Backers of the 2014 farm bill were able to get the trillion-dollar bill across the finish line in large part because they promised new programs subsidizing the incomes of agribusiness would be less costly than those in effect at the time. Now three years into the farm bill, these “cheaper” commodity income subsidy programs are vastly over budget. That is for every commodity other than cotton or dairy, two programs that, because prices and yields are higher than anticipated and costs of production are lower, are actually less costly than anticipated. But in the up-is-down world that is Washington, the Agriculture Committees view programs $24 billion over budget as success stories and other programs coming in cheaper than anticipated as failures in need of emergency fixes.
Thankfully income subsidies for agricultural businesses, like other income entitlement programs, are not subject to annual appropriations but paid out automatically. So appropriators can’t directly mandate more dollars be directed to producers of specific products. The administration does, however, have broad authority to use Depression-era laws to buy-up “surplus” food products and take other measures to try and pad the bottom lines of select agricultural businesses. They’ve done it repeatedly in the case of literal government cheese. And there’s calls for doing it for cotton.
Taxpayers can afford to provide a financial safety net for agricultural businesses that is cost-effective, transparent, holds all parties accountable and is responsive to current needs. Taxpayers cannot afford for special interests to use every trick in the book to harvest more cash from taxpayers. Hopefully freshly-appointed Secretary Sonny Perdue will remember this when looking at his “administrative options.”
May 1st, 2:55pm
Department of Interior Budget
Overall, the Department of the Interior gets a small bump from last year, with the biggest increases going to the National Park Service and the Bureau of Indian Affairs. The topline amount for DOI is roughly the same as what the White House had originally requested, though the spending is distributed somewhat differently.
Interior and Environment Appropriations for FY2016 ($, in millions)¹
|Budget Line||FY16 Amount||FY17 President Request||FY17 Amount||FY17 Compared to FY16||%||FY17 Compared to President Request||%|
|DOI²||12,016||12,242||12,252||+ 235||2%||+ 10||0%|
|NPS||2,851||3,101||2,932||+ 81||3%||– 170||-5%|
|BIA||2,796||2,934||2,860||+ 64||2%||– 74||-3%|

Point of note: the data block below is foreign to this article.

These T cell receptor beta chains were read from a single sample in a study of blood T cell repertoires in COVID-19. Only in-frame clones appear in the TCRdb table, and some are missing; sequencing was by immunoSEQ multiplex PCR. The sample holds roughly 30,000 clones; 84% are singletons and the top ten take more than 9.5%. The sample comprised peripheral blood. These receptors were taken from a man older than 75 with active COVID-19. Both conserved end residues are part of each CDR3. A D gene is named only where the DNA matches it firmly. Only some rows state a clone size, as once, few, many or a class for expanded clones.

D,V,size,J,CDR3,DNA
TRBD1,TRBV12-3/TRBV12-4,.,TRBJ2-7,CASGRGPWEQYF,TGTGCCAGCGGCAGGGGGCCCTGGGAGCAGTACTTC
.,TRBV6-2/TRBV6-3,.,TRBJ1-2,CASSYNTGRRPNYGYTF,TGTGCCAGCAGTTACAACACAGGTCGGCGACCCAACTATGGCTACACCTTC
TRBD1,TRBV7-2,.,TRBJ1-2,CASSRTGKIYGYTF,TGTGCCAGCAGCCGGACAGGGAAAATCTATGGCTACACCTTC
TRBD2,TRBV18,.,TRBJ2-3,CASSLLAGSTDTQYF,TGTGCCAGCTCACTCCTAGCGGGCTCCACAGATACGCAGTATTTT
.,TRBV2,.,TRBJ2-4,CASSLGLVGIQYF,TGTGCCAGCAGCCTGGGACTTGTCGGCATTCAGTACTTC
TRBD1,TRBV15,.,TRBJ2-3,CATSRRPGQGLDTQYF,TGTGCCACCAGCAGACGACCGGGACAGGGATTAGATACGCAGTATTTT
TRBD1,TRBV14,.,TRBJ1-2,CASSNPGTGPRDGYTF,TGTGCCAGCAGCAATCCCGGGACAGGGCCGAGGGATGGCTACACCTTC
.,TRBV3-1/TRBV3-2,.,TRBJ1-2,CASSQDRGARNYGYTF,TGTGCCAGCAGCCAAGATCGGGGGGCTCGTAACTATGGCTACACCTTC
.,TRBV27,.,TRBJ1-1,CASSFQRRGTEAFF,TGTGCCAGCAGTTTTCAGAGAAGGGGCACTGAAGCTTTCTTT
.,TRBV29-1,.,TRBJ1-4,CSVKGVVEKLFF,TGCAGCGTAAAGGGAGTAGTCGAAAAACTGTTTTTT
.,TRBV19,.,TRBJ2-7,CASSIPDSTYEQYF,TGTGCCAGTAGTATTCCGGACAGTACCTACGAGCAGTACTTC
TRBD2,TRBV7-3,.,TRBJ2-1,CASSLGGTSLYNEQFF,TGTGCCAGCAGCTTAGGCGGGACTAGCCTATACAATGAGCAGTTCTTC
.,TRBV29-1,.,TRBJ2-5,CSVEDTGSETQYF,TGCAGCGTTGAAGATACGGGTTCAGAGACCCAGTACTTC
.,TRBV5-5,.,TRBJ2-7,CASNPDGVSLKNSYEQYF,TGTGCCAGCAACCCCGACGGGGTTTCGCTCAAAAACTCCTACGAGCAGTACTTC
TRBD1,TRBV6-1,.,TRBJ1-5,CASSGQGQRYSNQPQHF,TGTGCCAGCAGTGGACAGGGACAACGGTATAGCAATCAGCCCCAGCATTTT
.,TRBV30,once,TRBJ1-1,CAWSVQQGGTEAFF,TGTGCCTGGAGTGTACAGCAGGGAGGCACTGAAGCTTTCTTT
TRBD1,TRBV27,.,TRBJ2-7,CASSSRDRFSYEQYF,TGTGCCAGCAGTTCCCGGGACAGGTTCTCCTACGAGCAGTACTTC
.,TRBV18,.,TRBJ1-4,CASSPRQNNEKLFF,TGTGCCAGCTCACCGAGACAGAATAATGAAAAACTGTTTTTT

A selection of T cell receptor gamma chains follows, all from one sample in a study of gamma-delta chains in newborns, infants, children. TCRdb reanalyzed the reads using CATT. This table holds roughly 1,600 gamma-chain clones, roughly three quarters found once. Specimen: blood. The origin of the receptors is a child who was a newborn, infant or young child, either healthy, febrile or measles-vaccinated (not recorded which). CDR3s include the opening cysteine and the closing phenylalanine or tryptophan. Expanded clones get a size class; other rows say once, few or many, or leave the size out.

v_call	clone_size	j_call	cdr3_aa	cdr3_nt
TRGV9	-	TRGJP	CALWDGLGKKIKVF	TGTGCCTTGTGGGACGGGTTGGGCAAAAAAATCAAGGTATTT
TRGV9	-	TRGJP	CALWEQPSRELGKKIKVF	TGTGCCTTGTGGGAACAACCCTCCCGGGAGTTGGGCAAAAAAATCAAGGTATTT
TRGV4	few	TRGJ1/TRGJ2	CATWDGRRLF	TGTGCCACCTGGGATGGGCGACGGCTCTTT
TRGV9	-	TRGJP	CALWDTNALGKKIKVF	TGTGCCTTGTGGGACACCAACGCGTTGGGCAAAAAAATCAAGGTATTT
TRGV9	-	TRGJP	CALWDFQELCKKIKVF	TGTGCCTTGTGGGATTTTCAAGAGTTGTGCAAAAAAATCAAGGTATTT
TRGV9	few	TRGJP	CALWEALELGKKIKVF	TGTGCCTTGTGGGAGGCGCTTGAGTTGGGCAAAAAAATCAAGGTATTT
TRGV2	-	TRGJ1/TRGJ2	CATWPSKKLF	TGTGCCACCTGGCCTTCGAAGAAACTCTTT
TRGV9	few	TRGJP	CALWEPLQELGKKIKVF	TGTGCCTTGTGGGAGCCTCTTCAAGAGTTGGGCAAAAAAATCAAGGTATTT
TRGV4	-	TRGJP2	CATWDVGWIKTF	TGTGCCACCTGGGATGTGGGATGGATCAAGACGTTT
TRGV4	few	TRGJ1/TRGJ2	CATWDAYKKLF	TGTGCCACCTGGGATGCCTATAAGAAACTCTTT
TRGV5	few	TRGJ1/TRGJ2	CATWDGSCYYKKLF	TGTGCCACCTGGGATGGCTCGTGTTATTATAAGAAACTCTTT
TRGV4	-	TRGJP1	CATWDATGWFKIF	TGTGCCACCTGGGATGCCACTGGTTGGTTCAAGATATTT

|FWS||1,508||1,563||1,520||+ 11||1%||– 43||-3%|
|BLM²||1,237||1,245||1,252||+ 16||1%||+ 7||1%|
|USGS||1,062||1,169||1,085||+ 23||2%||– 84||-7%|
|OSMRE³||241||158||253||+ 13||5%||+ 95||60%|
|BSEE³||88||96||83||– 5||-6%||– 13||-14%|
|BOEM³||74||80||75||+ 0||1%||– 6||-7%|
¹Totals include both discretionary and mandatory funding, net of rescissions
²Figures represent only amounts appropriated in this bill, not the total amount appropriated for each agency. For e.g., DOI receives significant appropriations from the separate Energy & Water appropriations bill every year
³Amounts for these agencies are net appropriations made by the bill, reflecting the deduction of offsetting receipts
May 1st, 1:00pm
Cracking Open Cyberspace Spending
At TCS we’re working to produce a database of unclassified cyber spending across the federal government. This has been a massive and complicated undertaking in part because cyber spending tends to be tucked into larger information technology budget lines. Because there is no clarity offered for exactly how much of a specific budget line is direct cyber spending, our database will overstate spending in some cases. This has been a frustrating blind spot for us as we work on this project.
So it is with some comfort that we find the following language in the section of the Omnibus Appropriations bill for Fiscal Year 2017 that describes Pentagon spending:
“The agreement fully funds the fiscal year 2017 base budget requirement of $6,734,000,000 for the Army, Navy, Marine Corps, Air Force, and the defense agencies cyberspace activities, an increase of $992,000,000 over the fiscal year 2016 enacted level.
“While the Service and defense-wide budget justification material, as well as the Department of Defense classified cyberspace activities information technology investments budget justification materials, provide some level of detail, much of the funding is encompassed within larger programs and funding lines, which limits visibility and congressional oversight of requested funding for cyberspace activities specifically.”
We couldn’t have said it better ourselves. The Pentagon spending portion of the Omnibus goes on to say:
“Beginning in fiscal year 2018, the Department of Defense Chief Information Officer is directed to modify the cyberspace activities exhibit in order to provide increased visibility and clarity into the cyberspace activities funding requirements and changes to funding requirements from the previous fiscal year enacted levels…”